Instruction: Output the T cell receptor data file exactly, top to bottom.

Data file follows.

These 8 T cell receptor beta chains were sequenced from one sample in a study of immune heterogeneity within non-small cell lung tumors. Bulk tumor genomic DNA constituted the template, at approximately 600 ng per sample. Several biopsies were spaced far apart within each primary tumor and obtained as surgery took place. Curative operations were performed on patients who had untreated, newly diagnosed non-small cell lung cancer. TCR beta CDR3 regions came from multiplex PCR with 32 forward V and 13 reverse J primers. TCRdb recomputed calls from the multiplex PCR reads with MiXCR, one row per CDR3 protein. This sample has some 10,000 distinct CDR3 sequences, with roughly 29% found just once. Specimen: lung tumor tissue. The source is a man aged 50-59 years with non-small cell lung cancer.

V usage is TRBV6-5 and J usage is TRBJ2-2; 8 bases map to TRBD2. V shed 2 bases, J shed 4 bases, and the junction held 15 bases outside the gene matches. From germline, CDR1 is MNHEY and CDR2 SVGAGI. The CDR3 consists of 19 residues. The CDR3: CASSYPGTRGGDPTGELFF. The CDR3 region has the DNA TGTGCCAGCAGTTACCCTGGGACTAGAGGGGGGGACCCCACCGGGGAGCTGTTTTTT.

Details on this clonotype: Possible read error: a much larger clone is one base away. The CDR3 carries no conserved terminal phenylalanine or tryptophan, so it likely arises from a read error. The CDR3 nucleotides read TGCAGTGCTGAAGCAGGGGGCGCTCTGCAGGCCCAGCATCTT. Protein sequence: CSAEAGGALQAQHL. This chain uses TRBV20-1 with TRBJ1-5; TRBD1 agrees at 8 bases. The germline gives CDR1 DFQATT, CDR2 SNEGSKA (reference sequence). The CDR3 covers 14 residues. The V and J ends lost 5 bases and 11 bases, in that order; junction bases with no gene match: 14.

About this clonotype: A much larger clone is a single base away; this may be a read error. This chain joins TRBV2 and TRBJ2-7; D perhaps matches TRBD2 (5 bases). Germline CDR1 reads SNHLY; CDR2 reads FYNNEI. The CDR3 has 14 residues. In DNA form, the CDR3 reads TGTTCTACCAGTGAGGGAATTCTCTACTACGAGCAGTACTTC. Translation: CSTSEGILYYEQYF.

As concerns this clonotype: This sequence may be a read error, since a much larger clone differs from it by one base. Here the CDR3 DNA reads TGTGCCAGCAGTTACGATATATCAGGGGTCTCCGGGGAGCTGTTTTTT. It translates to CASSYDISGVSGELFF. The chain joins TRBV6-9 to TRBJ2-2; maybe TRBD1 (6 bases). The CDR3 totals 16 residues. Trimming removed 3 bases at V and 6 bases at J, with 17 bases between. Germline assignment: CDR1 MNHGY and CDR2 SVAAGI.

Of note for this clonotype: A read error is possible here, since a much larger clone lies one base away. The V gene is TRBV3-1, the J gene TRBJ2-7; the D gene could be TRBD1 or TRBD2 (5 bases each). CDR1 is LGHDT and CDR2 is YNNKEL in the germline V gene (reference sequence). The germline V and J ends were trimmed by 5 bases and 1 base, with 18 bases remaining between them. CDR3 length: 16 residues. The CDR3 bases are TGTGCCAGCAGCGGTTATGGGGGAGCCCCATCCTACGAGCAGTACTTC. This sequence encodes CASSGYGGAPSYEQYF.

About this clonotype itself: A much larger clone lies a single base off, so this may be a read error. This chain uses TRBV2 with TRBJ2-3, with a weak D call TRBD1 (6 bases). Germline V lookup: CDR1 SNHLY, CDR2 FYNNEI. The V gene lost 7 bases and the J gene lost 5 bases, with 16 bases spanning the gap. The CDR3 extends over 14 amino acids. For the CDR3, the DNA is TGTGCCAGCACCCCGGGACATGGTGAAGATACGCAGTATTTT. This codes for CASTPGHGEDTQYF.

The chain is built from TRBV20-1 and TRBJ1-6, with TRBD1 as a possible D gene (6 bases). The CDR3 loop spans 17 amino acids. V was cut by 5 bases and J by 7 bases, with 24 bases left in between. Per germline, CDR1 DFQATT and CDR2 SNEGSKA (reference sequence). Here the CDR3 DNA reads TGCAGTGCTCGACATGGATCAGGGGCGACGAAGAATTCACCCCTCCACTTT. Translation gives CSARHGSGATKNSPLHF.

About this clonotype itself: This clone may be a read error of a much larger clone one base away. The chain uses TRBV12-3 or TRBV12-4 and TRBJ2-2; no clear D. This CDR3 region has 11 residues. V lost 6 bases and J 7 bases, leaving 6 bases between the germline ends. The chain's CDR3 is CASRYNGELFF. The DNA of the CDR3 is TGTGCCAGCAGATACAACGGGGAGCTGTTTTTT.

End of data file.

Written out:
These 8 T cell receptor beta chains were sequenced from one sample in a study of immune heterogeneity within non-small cell lung tumors. Bulk tumor genomic DNA constituted the template, at approximately 600 ng per sample. Several biopsies were spaced far apart within each primary tumor and obtained as surgery took place. Curative operations were performed on patients who had untreated, newly diagnosed non-small cell lung cancer. TCR beta CDR3 regions came from multiplex PCR with 32 forward V and 13 reverse J primers. TCRdb recomputed calls from the multiplex PCR reads with MiXCR, one row per CDR3 protein. This sample has some 10,000 distinct CDR3 sequences, with roughly 29% found just once. Specimen: lung tumor tissue. The source is a man aged 50-59 years with non-small cell lung cancer.

V usage is TRBV6-5 and J usage is TRBJ2-2; 8 bases map to TRBD2. V shed 2 bases, J shed 4 bases, and the junction held 15 bases outside the gene matches. From germline, CDR1 is MNHEY and CDR2 SVGAGI. The CDR3 consists of 19 residues. The CDR3: CASSYPGTRGGDPTGELFF. The CDR3 region has the DNA TGTGCCAGCAGTTACCCTGGGACTAGAGGGGGGGACCCCACCGGGGAGCTGTTTTTT.

Details on this clonotype: Possible read error: a much larger clone is one base away. The CDR3 carries no conserved terminal phenylalanine or tryptophan, so it likely arises from a read error. The CDR3 nucleotides read TGCAGTGCTGAAGCAGGGGGCGCTCTGCAGGCCCAGCATCTT. Protein sequence: CSAEAGGALQAQHL. This chain uses TRBV20-1 with TRBJ1-5; TRBD1 agrees at 8 bases. The germline gives CDR1 DFQATT, CDR2 SNEGSKA (reference sequence). The CDR3 covers 14 residues. The V and J ends lost 5 bases and 11 bases, in that order; junction bases with no gene match: 14.

About this clonotype: A much larger clone is a single base away; this may be a read error. This chain joins TRBV2 and TRBJ2-7; D perhaps matches TRBD2 (5 bases). Germline CDR1 reads SNHLY; CDR2 reads FYNNEI. The CDR3 has 14 residues. In DNA form, the CDR3 reads TGTTCTACCAGTGAGGGAATTCTCTACTACGAGCAGTACTTC. Translation: CSTSEGILYYEQYF.

As concerns this clonotype: This sequence may be a read error, since a much larger clone differs from it by one base. Here the CDR3 DNA reads TGTGCCAGCAGTTACGATATATCAGGGGTCTCCGGGGAGCTGTTTTTT. It translates to CASSYDISGVSGELFF. The chain joins TRBV6-9 to TRBJ2-2; maybe TRBD1 (6 bases). The CDR3 totals 16 residues. Trimming removed 3 bases at V and 6 bases at J, with 17 bases between. Germline assignment: CDR1 MNHGY and CDR2 SVAAGI.

Of note for this clonotype: A read error is possible here, since a much larger clone lies one base away. The V gene is TRBV3-1, the J gene TRBJ2-7; the D gene could be TRBD1 or TRBD2 (5 bases each). CDR1 is LGHDT and CDR2 is YNNKEL in the germline V gene (reference sequence). The germline V and J ends were trimmed by 5 bases and 1 base, with 18 bases remaining between them. CDR3 length: 16 residues. The CDR3 bases are TGTGCCAGCAGCGGTTATGGGGGAGCCCCATCCTACGAGCAGTACTTC. This sequence encodes CASSGYGGAPSYEQYF.

About this clonotype itself: A much larger clone lies a single base off, so this may be a read error. This chain uses TRBV2 with TRBJ2-3, with a weak D call TRBD1 (6 bases). Germline V lookup: CDR1 SNHLY, CDR2 FYNNEI. The V gene lost 7 bases and the J gene lost 5 bases, with 16 bases spanning the gap. The CDR3 extends over 14 amino acids. For the CDR3, the DNA is TGTGCCAGCACCCCGGGACATGGTGAAGATACGCAGTATTTT. This codes for CASTPGHGEDTQYF.

The chain is built from TRBV20-1 and TRBJ1-6, with TRBD1 as a possible D gene (6 bases). The CDR3 loop spans 17 amino acids. V was cut by 5 bases and J by 7 bases, with 24 bases left in between. Per germline, CDR1 DFQATT and CDR2 SNEGSKA (reference sequence). Here the CDR3 DNA reads TGCAGTGCTCGACATGGATCAGGGGCGACGAAGAATTCACCCCTCCACTTT. Translation gives CSARHGSGATKNSPLHF.

About this clonotype itself: This clone may be a read error of a much larger clone one base away. The chain uses TRBV12-3 or TRBV12-4 and TRBJ2-2; no clear D. This CDR3 region has 11 residues. V lost 6 bases and J 7 bases, leaving 6 bases between the germline ends. The chain's CDR3 is CASRYNGELFF. The DNA of the CDR3 is TGTGCCAGCAGATACAACGGGGAGCTGTTTTTT.